Edoardo Molinari won a dramatic Johnnie Walker Championship after sinking three closing birdies at Gleneagles yesterday - and then an hour later was jumping with joy again when he learnt that it had earned him a Ryder Cup wild card.
The 29-year-old Italian, whose brother Francesco was already in the team, was two behind Australian Brett Rumford with three holes of the final counting event to play.
He two-putted the long 16th, sank a curling 30-footer at the 194-yard 17th and then hit a chip to within 18 inches of the final hole to add the title to the Scottish Open he won at Loch Lomond last month.
Cup captain Colin Montgomerie called it one of the best performances he had seen under pressure in all his 24 years on the European team - and was delighted to announce the first brothers in the match since Bernard and Geoff Hunt in 1963.
Being chosen ahead of world number nine Paul Casey and double US Tour winner Justin Rose clearly meant the world to Molinari, who last season was on Europe's "second division" Challenge Tour.
"I would have been happy a year ago to have enough money to keep my card by this time," he said.
"Colin told me he was proud of what I had done and I said 'thank you very much and I can't wait to get to Wales.'
"It was quite an emotional moment for me because this means I will be playing with my brother and that is something that is almost unreal."
"Hopefully we can make as many points as we can for the team.
"I think I had to win to get into the team because I was up against so many strong players.
"I could tell from the way he said it that if I had finished second then it wouldn't have been good enough.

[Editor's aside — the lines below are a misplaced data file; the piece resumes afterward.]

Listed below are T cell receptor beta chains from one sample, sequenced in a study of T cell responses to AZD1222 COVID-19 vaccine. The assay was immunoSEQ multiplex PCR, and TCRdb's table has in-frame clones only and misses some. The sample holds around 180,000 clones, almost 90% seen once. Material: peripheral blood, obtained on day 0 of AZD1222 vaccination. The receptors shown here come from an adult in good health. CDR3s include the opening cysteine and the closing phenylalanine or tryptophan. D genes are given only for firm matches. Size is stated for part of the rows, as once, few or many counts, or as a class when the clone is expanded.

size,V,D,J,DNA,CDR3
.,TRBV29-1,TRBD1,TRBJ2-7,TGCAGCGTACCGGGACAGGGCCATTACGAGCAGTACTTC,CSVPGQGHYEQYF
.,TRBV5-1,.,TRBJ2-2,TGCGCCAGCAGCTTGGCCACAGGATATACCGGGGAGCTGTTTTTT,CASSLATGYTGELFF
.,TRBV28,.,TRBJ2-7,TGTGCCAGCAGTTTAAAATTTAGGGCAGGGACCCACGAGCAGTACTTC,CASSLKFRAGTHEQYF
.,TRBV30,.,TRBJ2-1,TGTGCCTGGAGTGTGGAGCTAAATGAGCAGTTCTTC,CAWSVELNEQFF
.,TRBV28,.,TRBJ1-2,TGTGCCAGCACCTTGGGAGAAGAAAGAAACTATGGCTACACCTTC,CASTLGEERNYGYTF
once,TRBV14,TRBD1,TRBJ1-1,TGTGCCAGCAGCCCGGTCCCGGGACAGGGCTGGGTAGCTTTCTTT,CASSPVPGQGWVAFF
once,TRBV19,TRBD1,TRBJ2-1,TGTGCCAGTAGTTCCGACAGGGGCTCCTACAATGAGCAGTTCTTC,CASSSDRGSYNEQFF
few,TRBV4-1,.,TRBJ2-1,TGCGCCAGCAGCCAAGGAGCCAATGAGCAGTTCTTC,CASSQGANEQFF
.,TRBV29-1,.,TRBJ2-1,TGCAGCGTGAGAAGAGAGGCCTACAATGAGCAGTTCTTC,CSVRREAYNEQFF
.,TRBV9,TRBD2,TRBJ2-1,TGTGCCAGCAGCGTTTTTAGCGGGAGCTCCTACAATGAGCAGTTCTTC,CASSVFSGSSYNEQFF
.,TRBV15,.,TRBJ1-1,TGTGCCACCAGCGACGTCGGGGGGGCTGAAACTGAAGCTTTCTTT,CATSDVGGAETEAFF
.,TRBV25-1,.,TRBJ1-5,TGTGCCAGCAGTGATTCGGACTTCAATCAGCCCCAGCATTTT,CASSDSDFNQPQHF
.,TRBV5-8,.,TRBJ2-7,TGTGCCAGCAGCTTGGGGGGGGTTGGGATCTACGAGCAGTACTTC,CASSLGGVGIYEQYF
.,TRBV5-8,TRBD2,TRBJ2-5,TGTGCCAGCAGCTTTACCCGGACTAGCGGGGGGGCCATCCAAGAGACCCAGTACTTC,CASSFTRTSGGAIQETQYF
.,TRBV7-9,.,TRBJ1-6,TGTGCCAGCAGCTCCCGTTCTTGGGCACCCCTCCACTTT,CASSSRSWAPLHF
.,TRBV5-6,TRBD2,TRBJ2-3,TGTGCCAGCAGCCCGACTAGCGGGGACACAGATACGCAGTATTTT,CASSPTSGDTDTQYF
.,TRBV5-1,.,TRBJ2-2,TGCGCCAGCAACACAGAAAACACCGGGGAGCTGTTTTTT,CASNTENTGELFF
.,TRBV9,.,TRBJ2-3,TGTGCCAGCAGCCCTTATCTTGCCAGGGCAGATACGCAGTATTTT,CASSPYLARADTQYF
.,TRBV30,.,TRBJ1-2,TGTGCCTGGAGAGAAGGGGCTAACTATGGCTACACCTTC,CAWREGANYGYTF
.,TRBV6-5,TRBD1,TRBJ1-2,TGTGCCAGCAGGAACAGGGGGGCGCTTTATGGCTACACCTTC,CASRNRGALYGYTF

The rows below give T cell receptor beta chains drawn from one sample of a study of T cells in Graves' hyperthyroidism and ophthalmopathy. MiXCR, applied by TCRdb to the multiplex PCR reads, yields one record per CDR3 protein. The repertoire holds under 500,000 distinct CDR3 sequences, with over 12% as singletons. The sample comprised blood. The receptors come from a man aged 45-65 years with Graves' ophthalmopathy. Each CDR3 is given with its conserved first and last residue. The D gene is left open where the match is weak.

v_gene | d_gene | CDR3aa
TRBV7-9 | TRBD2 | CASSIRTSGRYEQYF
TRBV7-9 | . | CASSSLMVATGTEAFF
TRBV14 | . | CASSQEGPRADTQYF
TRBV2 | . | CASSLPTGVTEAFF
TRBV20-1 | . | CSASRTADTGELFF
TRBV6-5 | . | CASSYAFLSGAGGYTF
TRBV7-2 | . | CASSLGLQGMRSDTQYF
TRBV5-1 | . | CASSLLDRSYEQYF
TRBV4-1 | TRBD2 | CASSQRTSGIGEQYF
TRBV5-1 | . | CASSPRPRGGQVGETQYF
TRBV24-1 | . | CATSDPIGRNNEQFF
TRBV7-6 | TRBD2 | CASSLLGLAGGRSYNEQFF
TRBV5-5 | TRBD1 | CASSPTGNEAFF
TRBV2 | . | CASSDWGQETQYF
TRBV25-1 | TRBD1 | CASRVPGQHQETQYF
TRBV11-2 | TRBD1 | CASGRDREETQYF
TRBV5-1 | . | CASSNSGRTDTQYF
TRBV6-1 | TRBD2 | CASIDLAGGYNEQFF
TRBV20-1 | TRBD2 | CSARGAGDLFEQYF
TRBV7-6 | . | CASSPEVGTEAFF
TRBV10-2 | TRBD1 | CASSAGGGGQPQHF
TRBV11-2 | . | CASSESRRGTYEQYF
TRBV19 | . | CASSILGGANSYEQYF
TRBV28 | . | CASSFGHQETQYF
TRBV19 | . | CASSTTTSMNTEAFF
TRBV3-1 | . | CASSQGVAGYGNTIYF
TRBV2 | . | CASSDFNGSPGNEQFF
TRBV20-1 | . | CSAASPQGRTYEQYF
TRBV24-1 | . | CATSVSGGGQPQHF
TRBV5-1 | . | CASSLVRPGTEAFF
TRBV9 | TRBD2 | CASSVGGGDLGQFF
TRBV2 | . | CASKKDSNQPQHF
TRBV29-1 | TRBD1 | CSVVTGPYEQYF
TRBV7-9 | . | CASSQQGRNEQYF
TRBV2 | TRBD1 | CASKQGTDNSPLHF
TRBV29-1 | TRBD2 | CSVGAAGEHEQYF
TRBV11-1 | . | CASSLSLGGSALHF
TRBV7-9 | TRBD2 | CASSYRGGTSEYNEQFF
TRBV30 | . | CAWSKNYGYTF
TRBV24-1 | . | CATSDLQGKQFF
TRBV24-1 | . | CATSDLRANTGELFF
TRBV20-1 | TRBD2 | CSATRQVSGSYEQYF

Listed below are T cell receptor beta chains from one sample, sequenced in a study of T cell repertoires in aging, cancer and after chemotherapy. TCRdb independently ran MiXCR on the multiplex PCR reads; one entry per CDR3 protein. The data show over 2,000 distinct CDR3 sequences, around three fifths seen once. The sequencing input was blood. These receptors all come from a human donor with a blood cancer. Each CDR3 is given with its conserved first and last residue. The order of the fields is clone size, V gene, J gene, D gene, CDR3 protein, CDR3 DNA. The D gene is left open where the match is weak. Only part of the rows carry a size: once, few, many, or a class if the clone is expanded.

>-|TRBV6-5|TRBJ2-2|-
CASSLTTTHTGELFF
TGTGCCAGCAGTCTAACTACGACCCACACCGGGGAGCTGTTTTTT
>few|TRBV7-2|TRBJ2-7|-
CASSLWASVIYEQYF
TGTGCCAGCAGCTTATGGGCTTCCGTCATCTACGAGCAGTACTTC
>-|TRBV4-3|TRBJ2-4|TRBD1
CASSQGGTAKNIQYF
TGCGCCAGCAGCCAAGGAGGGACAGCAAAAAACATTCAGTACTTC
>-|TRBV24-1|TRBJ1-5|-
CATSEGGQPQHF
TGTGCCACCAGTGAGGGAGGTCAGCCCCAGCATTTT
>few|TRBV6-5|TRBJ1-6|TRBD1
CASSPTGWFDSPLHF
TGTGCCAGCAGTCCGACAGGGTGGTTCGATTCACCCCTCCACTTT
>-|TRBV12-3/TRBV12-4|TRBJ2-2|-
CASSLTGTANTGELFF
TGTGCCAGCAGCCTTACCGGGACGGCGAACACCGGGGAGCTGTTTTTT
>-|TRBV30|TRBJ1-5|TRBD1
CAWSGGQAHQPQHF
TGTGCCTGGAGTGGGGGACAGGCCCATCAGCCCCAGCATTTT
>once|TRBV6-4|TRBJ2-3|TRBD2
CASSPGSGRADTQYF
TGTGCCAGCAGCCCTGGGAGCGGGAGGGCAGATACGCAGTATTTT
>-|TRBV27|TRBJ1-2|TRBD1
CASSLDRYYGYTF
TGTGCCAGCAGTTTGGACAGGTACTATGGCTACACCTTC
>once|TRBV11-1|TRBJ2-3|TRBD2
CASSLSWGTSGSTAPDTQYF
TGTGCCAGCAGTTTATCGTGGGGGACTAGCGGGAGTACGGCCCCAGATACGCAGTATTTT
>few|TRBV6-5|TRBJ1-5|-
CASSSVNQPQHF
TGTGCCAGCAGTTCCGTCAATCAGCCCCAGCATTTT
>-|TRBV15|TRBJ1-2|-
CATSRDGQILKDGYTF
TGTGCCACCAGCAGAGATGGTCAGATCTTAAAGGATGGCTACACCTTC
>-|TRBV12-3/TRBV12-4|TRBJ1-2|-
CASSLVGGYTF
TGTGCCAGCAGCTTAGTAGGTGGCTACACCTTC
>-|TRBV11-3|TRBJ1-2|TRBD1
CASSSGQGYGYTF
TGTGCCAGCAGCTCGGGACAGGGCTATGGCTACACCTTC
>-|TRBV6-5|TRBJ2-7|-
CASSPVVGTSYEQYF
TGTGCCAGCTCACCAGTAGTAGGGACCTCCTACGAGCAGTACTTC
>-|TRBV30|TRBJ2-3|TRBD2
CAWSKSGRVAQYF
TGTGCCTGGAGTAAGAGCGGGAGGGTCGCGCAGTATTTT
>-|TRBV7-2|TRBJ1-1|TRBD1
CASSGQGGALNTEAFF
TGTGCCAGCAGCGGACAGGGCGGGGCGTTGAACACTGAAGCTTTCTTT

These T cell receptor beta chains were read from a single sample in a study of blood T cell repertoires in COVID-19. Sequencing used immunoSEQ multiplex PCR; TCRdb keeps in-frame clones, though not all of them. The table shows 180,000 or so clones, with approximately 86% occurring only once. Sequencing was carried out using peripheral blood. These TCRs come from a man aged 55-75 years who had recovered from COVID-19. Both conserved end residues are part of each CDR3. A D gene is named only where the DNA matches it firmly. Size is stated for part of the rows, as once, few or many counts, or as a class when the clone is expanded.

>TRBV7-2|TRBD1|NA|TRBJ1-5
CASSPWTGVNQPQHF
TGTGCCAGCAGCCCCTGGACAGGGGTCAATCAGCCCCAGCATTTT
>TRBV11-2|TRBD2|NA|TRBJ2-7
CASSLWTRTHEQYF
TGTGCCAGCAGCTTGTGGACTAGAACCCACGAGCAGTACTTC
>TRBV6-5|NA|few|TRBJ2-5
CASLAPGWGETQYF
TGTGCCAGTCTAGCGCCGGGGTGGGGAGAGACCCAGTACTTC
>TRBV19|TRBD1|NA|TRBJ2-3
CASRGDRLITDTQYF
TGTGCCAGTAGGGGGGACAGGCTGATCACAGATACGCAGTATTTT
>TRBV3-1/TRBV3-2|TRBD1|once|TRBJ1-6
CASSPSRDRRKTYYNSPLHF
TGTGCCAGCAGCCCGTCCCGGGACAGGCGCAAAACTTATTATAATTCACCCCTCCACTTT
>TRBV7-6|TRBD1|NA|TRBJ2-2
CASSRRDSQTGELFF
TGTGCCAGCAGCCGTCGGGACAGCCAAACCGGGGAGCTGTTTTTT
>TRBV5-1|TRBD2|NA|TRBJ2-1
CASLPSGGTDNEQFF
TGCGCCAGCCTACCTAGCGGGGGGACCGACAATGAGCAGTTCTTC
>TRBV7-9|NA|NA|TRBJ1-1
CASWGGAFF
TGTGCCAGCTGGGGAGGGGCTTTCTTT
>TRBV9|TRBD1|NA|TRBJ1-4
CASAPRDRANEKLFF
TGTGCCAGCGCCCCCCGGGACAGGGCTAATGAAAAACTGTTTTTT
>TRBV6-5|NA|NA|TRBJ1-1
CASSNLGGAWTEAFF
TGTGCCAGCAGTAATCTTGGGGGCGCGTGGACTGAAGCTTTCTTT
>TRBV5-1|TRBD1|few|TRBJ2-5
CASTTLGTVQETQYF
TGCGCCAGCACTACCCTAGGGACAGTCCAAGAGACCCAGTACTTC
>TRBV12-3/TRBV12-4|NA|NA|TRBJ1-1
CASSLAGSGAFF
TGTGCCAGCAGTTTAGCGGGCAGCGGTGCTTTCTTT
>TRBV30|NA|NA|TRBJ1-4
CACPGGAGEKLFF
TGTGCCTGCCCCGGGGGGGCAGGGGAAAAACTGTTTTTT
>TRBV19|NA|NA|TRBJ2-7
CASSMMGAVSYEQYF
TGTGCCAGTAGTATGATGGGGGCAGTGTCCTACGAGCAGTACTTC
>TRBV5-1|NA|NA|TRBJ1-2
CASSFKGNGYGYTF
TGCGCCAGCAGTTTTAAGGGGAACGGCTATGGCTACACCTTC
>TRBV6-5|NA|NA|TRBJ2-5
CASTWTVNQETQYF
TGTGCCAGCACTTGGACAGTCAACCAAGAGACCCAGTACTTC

"For two brothers to be playing in the Ryder Cup - at that level of sport - is an amazing achievement.
"I said we wouldn't lose a point, so maybe four halves would do it!"
He and Francesco were World Cup winners last November and, incredibly, they played the final round together both at Loch Lomond and again today.
Molinari's latest triumph left him an agonising one point short of gaining automatic selection off the world points list, but that did not matter when he was called to see the captain after his win.
It came with a one under par 71 in the windy conditions and a 10 under par total of 278.
Rumford was second and then two shots further back were Spaniard Miguel Angel Jimenez, Welshman Jamie Donaldson and Molinari's brother, who had been the overnight leader and was still in with a chance until he closed with a bogey six.
Jimenez and Swede Peter Hanson were able to start celebrating without waiting for captain Colin Montgomerie's decision an hour later.
They did what they had to do to clinch the final two automatic spots for Celtic Manor on October 1-3, while Simon Dyson, who began the week hoping that a win would get him into the side, finished sixth.
Jimenez needed a top nine finish to make sure and was joint third, while Hanson required top 43 and was 19th.
Jimenez, who made a late decision to play because he was in danger of being knocked out, could have gone to his nephew's wedding as it turned out.
But the 46-year-old, who will win his fourth cap, stated after a level par 72 that included missing a tap-in bogey putt on the 17th: "It means a lot. It's very important to me and I'm glad to be part of the team again."
Hanson, who won last week's Czech Open to leap from 15th on the points table, shot 72 and said: "It feels great.
"I was very tired coming here and I've been battling trying not to think about making the team.
"I think I'm going to celebrate tonight - and tomorrow as well."
Hanson made it five rookies in the side along with Rory McIlroy, Martin Kaymer, Ross Fisher and Francesco Molinari - and Edoardo Molinari then made it six.
The last time Europe had more was in 1999. Sergio Garcia was one of seven in that defeat and this is the first time he has failed to make the side since.
But he will be there, Montgomerie also announcing that the 30-year-old becomes his fourth assistant captain alongside Paul McGinley, Thomas Bjorn and Darren Clarke.